The Portuguese would be the fans’ choice, having steered Chelsea to two Barclays Premier League titles, one FA Cup and two League Cups during three years in west London before departing in acrimonious circumstances in September 2007. Chelsea are still to draw up a list of the possible 10th manager of Roman Abramovich’s 10-year ownership. “We really haven’t started that yet,” Buck added. “We’re all thinking about it and have some ideas and certainly Mr Abramovich is thinking about it. At the moment we’re concentrating on the end of the season.” Benitez was appointed in November after Champions League-winning boss Roberto Di Matteo’s departure when the Blues became the first holders of the trophy to exit at the group stage. Buck has been chairman since Abramovich’s takeover in 2003, with the Russian oligarch’s reign coinciding with great success, despite managerial turmoil. Buck said: “I know we have fired what most people would say are a lot of managers – terminated the relationship is a better way to describe it – but we’ve always thought long and hard when we’ve done it. “It’s always difficult, it’s always sad when a relationship is terminated. We don’t look back, we always look forward and see where we’re going and figure out how we get there. We certainly believe in stability in managers, but it has to be with the right manager.” HASH(0x2254380) Press Association Chelsea chairman Bruce Buck has insisted the search for the club’s next manager has not yet begun in earnest, but the Blues are “completely open minded” about the role, suggesting a return for Jose Mourinho is possible. Mourinho is expected to leave Real Madrid at the end of the season and has long been linked with a return to Stamford Bridge, where interim boss Rafael Benitez is under contract until May. Asked if anyone had been ruled out and about Mourinho in particular, Buck told Al Jazeera at the Business of Sport summit in Singapore: “I am completely open minded about it”.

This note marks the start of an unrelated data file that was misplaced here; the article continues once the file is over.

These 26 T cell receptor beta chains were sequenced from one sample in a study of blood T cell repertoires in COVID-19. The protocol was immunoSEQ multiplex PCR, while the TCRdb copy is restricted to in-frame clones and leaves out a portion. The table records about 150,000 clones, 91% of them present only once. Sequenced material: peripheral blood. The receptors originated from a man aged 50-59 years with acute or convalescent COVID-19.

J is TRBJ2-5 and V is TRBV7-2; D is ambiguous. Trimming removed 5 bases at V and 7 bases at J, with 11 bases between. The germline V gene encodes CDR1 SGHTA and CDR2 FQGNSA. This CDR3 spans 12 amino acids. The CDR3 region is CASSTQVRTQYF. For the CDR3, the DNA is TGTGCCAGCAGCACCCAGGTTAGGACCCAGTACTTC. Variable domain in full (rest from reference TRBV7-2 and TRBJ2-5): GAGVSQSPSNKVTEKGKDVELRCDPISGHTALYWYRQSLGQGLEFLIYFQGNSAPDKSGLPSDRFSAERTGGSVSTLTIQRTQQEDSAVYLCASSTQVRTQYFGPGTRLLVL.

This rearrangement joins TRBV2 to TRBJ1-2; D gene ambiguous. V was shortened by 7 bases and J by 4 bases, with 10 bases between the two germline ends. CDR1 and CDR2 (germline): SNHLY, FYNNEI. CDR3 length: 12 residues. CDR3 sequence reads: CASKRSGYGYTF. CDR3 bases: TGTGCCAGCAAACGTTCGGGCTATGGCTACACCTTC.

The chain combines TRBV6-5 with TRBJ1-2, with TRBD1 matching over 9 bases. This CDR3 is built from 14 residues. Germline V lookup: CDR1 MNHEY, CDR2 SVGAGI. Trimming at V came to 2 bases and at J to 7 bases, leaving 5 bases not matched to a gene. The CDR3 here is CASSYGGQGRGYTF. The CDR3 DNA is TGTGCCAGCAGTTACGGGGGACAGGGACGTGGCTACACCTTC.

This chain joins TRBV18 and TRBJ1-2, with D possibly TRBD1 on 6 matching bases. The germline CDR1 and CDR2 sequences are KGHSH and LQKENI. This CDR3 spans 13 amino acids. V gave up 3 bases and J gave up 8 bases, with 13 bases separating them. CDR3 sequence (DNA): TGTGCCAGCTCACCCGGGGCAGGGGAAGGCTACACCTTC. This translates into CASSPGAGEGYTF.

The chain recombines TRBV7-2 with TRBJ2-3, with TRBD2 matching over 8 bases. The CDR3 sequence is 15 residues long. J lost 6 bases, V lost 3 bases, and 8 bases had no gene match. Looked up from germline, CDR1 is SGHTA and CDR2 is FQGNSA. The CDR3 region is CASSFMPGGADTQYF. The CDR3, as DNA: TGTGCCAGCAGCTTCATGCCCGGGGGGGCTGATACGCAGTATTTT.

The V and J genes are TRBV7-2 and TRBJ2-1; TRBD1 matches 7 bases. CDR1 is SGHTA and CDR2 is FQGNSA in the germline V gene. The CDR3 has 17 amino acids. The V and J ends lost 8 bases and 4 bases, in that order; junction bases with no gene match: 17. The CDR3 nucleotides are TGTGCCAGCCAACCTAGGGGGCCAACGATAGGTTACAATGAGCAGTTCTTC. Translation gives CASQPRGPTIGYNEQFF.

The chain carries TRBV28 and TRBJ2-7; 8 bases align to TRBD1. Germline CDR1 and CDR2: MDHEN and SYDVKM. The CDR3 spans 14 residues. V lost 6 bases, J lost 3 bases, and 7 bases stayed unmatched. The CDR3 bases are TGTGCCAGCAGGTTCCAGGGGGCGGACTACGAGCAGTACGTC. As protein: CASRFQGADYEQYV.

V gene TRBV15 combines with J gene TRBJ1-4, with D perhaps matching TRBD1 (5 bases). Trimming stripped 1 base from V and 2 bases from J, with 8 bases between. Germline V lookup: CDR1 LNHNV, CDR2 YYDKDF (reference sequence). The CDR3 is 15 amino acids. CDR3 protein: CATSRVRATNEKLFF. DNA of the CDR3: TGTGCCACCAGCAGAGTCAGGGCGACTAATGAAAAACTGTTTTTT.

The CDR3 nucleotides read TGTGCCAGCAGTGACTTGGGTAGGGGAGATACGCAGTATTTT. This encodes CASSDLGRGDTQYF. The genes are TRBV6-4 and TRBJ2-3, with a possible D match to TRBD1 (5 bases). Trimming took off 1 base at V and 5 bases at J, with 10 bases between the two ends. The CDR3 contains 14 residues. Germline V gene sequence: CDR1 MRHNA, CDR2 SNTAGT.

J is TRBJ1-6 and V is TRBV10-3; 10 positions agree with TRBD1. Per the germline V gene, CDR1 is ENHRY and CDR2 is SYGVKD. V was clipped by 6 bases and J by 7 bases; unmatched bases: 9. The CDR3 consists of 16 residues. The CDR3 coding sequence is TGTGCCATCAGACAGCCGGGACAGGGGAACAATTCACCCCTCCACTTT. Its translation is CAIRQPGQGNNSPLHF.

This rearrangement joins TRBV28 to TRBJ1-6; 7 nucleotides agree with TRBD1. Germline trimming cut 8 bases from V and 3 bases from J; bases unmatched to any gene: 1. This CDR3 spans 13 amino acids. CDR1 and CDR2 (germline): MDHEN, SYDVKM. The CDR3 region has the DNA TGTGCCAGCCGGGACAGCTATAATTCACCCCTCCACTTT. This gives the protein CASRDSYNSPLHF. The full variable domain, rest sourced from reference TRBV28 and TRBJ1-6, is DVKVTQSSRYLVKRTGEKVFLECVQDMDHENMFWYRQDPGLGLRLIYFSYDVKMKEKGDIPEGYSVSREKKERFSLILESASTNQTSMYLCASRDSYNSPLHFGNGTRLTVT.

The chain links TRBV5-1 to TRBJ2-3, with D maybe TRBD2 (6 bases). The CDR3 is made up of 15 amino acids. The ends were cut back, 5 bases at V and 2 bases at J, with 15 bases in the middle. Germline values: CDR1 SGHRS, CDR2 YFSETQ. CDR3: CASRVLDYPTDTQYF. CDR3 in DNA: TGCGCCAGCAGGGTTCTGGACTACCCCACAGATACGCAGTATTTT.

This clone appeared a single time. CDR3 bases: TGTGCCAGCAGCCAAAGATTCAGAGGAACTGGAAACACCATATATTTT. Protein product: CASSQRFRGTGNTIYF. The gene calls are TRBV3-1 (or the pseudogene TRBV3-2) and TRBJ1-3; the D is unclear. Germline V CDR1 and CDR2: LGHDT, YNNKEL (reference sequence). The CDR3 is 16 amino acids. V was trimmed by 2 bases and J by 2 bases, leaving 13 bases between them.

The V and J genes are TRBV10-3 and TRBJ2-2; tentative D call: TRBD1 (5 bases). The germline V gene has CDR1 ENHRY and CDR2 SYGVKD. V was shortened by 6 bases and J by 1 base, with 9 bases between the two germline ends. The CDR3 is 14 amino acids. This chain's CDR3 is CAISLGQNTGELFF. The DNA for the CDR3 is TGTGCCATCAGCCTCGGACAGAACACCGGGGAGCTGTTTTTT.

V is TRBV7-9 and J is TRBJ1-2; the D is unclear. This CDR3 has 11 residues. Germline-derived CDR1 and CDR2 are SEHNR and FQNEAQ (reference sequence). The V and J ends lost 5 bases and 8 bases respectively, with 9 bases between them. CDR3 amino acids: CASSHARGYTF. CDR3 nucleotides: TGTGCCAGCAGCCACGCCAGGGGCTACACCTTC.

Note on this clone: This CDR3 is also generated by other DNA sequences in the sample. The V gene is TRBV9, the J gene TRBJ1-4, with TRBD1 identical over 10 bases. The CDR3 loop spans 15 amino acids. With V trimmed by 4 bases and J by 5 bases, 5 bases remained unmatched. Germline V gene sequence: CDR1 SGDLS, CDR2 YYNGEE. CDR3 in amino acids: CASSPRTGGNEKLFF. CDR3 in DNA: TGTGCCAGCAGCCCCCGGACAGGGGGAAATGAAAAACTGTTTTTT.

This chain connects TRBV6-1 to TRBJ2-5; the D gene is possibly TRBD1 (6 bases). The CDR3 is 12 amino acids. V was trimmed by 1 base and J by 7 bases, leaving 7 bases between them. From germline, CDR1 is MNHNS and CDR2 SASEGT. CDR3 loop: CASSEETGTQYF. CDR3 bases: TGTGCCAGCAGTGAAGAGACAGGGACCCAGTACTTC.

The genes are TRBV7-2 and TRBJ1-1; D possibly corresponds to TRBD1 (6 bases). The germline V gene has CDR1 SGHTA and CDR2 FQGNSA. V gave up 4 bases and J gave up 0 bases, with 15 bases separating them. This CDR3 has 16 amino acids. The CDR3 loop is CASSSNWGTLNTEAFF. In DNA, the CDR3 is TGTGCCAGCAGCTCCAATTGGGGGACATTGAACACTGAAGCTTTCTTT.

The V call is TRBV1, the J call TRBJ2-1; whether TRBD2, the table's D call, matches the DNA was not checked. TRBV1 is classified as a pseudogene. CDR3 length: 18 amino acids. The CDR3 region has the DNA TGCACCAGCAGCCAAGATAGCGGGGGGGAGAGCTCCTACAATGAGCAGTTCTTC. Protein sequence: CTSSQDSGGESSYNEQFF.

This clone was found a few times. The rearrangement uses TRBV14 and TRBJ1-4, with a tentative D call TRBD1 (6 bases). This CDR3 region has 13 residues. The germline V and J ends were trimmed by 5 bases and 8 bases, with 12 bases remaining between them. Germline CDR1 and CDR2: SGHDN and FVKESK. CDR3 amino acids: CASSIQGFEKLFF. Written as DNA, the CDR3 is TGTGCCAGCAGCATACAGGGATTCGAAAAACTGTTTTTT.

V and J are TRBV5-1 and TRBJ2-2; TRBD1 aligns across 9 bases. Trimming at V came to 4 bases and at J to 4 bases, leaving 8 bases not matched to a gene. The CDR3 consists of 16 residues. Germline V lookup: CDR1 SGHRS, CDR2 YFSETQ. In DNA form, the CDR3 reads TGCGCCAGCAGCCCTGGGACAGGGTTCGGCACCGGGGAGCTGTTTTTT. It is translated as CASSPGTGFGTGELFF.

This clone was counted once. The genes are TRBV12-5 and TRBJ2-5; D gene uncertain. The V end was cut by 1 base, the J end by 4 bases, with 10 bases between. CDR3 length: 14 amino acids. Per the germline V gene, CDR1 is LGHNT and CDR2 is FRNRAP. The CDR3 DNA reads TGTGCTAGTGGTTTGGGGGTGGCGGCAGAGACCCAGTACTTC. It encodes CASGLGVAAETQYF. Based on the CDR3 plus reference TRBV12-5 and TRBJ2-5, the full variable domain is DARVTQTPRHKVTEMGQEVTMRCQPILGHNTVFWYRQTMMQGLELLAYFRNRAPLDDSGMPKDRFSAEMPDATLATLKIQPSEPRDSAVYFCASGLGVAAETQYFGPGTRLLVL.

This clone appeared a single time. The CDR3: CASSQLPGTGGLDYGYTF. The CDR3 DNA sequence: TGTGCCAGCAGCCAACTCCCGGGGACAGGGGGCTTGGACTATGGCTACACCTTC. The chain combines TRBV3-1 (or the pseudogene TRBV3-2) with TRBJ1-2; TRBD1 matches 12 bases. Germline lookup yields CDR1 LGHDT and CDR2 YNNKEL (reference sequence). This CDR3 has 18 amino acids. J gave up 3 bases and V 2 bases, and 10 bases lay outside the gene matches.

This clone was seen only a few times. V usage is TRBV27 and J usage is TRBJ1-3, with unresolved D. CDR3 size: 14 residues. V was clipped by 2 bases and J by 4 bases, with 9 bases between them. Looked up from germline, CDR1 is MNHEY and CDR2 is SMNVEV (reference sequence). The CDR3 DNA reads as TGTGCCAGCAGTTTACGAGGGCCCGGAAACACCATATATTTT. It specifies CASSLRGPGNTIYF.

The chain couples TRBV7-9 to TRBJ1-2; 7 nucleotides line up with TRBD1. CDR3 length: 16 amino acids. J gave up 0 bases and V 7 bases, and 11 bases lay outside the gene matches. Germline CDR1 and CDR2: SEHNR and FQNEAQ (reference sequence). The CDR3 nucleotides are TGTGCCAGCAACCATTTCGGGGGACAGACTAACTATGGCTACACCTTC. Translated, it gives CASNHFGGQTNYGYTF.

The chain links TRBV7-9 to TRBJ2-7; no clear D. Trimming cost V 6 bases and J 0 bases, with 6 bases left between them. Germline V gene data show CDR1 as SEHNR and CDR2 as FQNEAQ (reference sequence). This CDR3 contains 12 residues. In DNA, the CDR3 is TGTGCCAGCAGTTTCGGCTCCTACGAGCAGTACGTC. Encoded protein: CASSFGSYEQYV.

China population now over 1.4 billion as birthrate falls More blatant extremist symbols and racist slogans have largely disappeared from stadiums in recent years, often replaced with coded messages using Viking runes and other symbols with significance on the Russian far right.In one notable case, Zenit St. Petersburg fans hailed convicted war criminal Ratko Mladic as a hero with a banner unfurled at a Europa League game in November. That attracted a fine and partial stadium closure order from UEFA, European soccer’s governing body.The Fare Network, which helps FIFA and UEFA investigate racism cases, is planning to open two “Diversity Houses” in Moscow and St. Petersburg during the World Cup, where issues of discrimination in sports will be discussed.“It’s a celebration of diversity,” Powar said. “It showcases the rise of ethnic-minority players across the continent and looks at the growth of women’s football, looks as issues associated with Russian football.”Fare is also issuing a guide to Russia for visiting fans and operating a helpline for fans from minority groups to report harassment or attacks.The organization urges fans from minority groups to travel to the World Cup but recommends caution in unfamiliar surroundings and awareness of issues such as racial profiling by Russian police.Sports Related Videospowered by AdSparcRead Next Winfrey details her decision to withdraw from Simmons film Perasol embracing high expectations for UP Maroons View comments FILE – In this Thursday, May, 21, 2015 file photo, Lokomotiv’s Guilherme Marinato celebrates a goal by his team during their Russia Cup Final match against Kuban, Krasnodar, in Astrakhan, Russia. Racist and anti-gay chants have become more common in Russian soccer as the country prepares to host the World Cup, even as overall incidents of discrimination declined.Russian national team goalkeeper Guilherme Marinato, a naturalized citizen who was born in Brazil, was twice targeted by Spartak fans calling him a monkey.(AP Photo/Denis Tyrin, file)MOSCOW — Racist and anti-gay chants have become more common in Russian soccer as the country prepares to host the World Cup, even as overall incidents of discrimination declined.Nineteen incidents of abusive chants were recorded this season, according to an annual report from the anti-discrimination Fare Network and the Moscow-based Sova Center released Wednesday. That compares to two cases the season before, and 10 the year before that.ADVERTISEMENT Volcano watch: Island fissures steaming, lake water receding Lights inside SMX hall flicker as Duterte rants vs Ayala, Pangilinan anew “I think most of them do that to put pressure on a player psychologically, maybe so he doesn’t want to keep playing,” he said. “It could just be because someone finds it funny.”Overall, cases of discrimination in Russian soccer fell to 80, the lowest since the 2013-14 season, according to Fare.Fare executive director Piara Powar said there is also a growing shift by far-right fan groups to racist chants because visual displays like banners are more easily tracked by surveillance cameras in stadiums.“Some of their clubs have got their procedures in place for dealing with things that are very obvious, for bringing down banners,” Powar said. “That leaves people able or free to chant things and that’s a far more difficult thing to police.”There was a fall in the number of discriminatory banners and other visual displays, down from 75 to 52.ADVERTISEMENT Victims included players from the French national team, who were targeted with monkey chants during a game against Russia in March, and Liverpool youth player Bobby Adekanye, who was racially abused by Spartak Moscow supporters.Russian national team goalkeeper Guilherme Marinato, a naturalized citizen who was born in Brazil, was twice targeted by Spartak fans calling him a monkey.FEATURED STORIESSPORTSGinebra beats Meralco again to capture PBA Governors’ Cup titleSPORTSAfter winning title, time for LA Tenorio to give back to Batangas folkSPORTSTim Cone, Ginebra set their sights on elusive All-Filipino crownIn another case, a regional governor told local media that the club his administration funds in the city of Vladivostok would not sign any black players.Last month, Nigeria defender Bryan Idowu, who was born and raised in Russia, told The Associated Press that some fans in the country viewed racist abuse as a tactic to distract opposing players, rather than as a statement of ideology. MOST READ Steam emission over Taal’s main crater ‘steady’ for past 24 hours Jury of 7 men, 5 women selected for Weinstein rape trial Dave Chappelle donates P1 million to Taal relief operations Carpio hits red carpet treatment for China Coast Guard PLAY LIST 02:14Carpio hits red carpet treatment for China Coast Guard02:56NCRPO pledges to donate P3.5 million to victims of Taal eruption00:56Heavy rain brings some relief in Australia02:37Calm moments allow Taal folks some respite03:23Negosyo sa Tagaytay City, bagsak sa pag-aalboroto ng Bulkang Taal01:13Christian Standhardinger wins PBA Best Player award In fight vs corruption, Duterte now points to Ayala, MVP companies as ‘big fish’ Nadine Lustre’s phone stolen in Brazil Don’t miss out on the latest news and information. LATEST STORIES